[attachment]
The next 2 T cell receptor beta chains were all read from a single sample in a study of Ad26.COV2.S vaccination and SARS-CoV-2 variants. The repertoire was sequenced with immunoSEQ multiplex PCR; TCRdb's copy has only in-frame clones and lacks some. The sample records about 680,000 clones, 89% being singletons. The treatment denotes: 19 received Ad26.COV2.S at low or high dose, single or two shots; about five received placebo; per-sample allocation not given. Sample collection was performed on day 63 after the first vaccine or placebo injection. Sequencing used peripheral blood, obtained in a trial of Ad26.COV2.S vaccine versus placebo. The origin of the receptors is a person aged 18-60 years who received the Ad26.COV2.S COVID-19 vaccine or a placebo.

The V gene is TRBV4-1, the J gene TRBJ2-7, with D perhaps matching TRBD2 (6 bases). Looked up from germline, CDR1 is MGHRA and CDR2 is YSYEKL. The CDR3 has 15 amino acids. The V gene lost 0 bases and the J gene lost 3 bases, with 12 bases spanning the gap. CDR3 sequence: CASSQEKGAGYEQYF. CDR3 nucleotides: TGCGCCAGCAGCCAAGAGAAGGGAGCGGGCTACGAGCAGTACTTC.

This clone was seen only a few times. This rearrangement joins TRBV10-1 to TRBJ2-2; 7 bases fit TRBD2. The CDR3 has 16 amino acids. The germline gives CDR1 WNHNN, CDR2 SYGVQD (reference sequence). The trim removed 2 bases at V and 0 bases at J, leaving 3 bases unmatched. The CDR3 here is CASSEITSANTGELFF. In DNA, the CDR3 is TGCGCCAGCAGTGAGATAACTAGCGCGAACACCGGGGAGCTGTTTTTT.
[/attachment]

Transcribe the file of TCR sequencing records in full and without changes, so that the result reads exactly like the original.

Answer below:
The next 2 T cell receptor beta chains were all read from a single sample in a study of Ad26.COV2.S vaccination and SARS-CoV-2 variants. The repertoire was sequenced with immunoSEQ multiplex PCR; TCRdb's copy has only in-frame clones and lacks some. The sample records about 680,000 clones, 89% being singletons. The treatment denotes: 19 received Ad26.COV2.S at low or high dose, single or two shots; about five received placebo; per-sample allocation not given. Sample collection was performed on day 63 after the first vaccine or placebo injection. Sequencing used peripheral blood, obtained in a trial of Ad26.COV2.S vaccine versus placebo. The origin of the receptors is a person aged 18-60 years who received the Ad26.COV2.S COVID-19 vaccine or a placebo.

The V gene is TRBV4-1, the J gene TRBJ2-7, with D perhaps matching TRBD2 (6 bases). Looked up from germline, CDR1 is MGHRA and CDR2 is YSYEKL. The CDR3 has 15 amino acids. The V gene lost 0 bases and the J gene lost 3 bases, with 12 bases spanning the gap. CDR3 sequence: CASSQEKGAGYEQYF. CDR3 nucleotides: TGCGCCAGCAGCCAAGAGAAGGGAGCGGGCTACGAGCAGTACTTC.

This clone was seen only a few times. This rearrangement joins TRBV10-1 to TRBJ2-2; 7 bases fit TRBD2. The CDR3 has 16 amino acids. The germline gives CDR1 WNHNN, CDR2 SYGVQD (reference sequence). The trim removed 2 bases at V and 0 bases at J, leaving 3 bases unmatched. The CDR3 here is CASSEITSANTGELFF. In DNA, the CDR3 is TGCGCCAGCAGTGAGATAACTAGCGCGAACACCGGGGAGCTGTTTTTT.